Home

News

Index

Search

Contacts

About

Affiliates

Alumni

Sponsors

Contribute

Archive

V1/Q1

V1/Q2

V1/Q3

SPARKS:2001 V1/Q1

SPARKS THAT CAUGHT FIRE

Featuring those who are developing their inventive and scientific talents and are continuing pursuits first "sparked" by an Academy program!

Kyra Sedransk, Junior Science and Humanities Symposium finalist (Ohio, 2000) and first alternate to attend the national symposium, only a tenth grader at Hathaway Brown School, has just had her research on heart valves published. From the same school and the same JSHS regional, Ann Lai, a senior, was one of seven young inventors to be inducted into the National Gallery for America's Young Inventors. Ann invented a sensor that measures sulfur dioxide emissions of individual industrial smokestacks.

Eric Klaxton was a participant in New Hampshire Young Inventors' Program from first to fifth grades while at Sandown Central Elementary School. Eric was the first place finisher from his school all five years and won last year's statewide invention celebration among all fifth graders for "Erik's Easy Find Ski Tag," a "LoJack" for skiers. (See interview with Academy Board Chair Sheldon Apsell for the original spark).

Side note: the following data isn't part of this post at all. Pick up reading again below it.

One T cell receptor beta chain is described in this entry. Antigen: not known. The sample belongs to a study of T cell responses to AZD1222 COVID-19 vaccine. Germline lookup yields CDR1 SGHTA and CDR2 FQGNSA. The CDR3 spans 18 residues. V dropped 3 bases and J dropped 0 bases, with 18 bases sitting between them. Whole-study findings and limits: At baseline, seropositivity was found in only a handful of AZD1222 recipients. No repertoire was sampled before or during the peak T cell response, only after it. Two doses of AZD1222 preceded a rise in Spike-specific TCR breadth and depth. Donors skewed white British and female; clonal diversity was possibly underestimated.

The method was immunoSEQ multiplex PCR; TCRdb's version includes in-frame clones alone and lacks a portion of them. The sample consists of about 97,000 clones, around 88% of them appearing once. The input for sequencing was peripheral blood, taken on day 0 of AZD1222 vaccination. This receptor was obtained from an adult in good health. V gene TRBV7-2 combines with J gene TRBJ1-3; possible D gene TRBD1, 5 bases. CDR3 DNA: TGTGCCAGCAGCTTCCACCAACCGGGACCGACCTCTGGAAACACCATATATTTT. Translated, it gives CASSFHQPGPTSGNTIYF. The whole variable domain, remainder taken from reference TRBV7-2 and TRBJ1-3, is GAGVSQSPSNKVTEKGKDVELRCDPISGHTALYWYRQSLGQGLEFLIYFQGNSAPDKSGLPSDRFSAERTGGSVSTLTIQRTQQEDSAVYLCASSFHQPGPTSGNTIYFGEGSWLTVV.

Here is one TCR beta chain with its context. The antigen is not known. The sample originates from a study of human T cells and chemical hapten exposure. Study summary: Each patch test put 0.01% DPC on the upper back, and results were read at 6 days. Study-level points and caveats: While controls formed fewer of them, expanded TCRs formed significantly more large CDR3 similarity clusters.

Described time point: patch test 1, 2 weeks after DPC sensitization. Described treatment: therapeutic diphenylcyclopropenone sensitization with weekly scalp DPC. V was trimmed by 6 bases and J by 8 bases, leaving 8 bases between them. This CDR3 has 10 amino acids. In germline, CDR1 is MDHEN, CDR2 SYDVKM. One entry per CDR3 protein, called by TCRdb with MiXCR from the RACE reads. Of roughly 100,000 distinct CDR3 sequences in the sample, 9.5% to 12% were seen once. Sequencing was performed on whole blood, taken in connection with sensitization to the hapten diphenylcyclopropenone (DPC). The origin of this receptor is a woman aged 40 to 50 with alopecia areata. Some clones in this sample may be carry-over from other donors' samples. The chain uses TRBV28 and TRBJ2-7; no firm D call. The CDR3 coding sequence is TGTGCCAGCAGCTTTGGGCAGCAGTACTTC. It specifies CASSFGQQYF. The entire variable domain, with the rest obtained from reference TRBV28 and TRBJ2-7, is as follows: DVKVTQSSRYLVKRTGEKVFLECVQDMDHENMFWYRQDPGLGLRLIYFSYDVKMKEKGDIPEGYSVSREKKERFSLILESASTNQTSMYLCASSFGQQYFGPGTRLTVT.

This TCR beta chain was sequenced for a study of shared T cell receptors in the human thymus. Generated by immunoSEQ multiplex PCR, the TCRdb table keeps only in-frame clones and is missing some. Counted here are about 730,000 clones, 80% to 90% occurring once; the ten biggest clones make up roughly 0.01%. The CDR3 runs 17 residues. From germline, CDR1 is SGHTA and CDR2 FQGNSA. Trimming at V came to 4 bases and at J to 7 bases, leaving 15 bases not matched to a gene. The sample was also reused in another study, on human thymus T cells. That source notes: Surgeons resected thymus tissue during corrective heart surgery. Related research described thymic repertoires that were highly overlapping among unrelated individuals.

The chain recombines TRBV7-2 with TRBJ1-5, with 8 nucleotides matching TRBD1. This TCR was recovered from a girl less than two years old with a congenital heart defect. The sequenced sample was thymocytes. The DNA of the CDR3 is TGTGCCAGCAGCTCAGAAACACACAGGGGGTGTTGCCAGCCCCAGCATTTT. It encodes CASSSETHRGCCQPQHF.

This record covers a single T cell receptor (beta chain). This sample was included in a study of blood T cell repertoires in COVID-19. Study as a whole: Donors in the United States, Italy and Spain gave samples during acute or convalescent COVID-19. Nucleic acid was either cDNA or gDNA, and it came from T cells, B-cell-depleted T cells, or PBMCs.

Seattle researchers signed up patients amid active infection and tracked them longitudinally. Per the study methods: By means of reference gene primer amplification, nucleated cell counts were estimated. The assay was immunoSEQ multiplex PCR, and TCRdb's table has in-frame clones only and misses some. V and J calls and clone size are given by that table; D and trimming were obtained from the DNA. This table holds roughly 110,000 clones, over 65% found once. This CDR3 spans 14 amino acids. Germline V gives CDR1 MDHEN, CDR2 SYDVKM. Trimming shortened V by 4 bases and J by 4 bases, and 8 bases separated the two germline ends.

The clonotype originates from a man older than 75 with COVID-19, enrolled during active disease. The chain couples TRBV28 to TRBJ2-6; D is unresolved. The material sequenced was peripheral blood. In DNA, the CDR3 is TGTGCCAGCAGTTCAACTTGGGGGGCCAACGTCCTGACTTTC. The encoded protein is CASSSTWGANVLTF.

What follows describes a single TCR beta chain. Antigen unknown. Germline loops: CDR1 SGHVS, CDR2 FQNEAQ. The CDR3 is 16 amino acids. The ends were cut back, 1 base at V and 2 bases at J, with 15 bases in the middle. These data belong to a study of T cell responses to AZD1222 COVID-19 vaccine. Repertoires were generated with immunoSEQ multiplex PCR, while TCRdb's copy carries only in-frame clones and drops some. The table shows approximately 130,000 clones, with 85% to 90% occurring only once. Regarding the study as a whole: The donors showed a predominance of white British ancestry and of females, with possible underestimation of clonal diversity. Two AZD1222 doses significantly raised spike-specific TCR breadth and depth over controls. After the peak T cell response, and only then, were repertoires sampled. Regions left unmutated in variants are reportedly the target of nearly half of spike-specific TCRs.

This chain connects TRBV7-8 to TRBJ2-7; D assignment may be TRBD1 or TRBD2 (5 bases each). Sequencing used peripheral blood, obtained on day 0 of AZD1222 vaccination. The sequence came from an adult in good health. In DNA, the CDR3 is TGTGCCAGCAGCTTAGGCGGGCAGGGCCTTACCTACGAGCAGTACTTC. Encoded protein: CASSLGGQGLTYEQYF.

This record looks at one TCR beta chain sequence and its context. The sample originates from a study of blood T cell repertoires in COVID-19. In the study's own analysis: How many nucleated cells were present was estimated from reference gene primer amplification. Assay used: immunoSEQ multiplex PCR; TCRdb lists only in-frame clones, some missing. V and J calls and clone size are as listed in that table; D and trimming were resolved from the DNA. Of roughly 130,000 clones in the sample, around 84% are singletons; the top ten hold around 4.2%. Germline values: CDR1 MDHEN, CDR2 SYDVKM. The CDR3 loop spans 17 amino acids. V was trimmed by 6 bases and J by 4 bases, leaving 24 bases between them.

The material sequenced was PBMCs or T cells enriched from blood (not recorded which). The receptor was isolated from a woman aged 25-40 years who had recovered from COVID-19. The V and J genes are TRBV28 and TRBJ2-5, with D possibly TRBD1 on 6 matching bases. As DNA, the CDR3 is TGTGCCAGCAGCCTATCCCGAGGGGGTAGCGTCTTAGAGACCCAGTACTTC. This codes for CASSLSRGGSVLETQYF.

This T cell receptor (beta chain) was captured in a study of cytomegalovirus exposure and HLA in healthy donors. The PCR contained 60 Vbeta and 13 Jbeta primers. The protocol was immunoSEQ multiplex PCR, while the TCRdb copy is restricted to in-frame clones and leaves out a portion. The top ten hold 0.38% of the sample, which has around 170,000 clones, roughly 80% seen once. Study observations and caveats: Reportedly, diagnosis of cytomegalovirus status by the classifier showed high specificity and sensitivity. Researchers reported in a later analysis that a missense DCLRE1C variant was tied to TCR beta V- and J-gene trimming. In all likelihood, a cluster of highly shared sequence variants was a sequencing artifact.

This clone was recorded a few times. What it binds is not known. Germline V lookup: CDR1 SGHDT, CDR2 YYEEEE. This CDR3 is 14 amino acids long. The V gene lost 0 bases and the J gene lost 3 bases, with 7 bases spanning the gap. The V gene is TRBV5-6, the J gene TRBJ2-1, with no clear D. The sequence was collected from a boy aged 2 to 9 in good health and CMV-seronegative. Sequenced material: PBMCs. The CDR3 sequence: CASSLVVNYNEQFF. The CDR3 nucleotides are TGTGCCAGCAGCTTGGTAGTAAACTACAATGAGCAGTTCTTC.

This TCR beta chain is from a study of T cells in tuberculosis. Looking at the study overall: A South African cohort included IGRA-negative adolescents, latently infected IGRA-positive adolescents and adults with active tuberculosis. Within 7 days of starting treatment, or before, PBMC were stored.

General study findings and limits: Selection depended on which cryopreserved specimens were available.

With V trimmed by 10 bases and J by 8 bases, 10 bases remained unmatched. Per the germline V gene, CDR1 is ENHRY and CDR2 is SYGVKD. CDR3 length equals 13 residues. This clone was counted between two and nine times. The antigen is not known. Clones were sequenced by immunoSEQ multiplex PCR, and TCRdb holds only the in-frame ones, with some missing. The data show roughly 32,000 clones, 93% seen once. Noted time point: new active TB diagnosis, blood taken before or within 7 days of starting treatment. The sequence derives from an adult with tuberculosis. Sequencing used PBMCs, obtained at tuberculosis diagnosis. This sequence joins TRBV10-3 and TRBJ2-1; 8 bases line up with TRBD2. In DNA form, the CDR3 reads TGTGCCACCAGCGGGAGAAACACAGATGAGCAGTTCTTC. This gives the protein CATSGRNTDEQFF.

Cliff Pickover, Monmouth, N.J. Junior Science and Humanities Symposium finalist, and national symposium (West Point) participant in 1975, went to Franklin and Marshall, and then on to Yale for a Ph.D. in Physics. Since 1982 he has been on the research staff at IBM, the Watson Research Center in Yorktown Heights, N.Y. Dr. Pickover is a prolific inventor with dozens of patents, is the associate editor for several journals, and has published a book a year for the last twenty years on such topics as computers and creativity, art, mathematics, black holes, human behavior and intelligence, time travel, alien life and science fiction. His website www.pickover.com is worth a visit.

Copyright 2002 Academy of Applied Science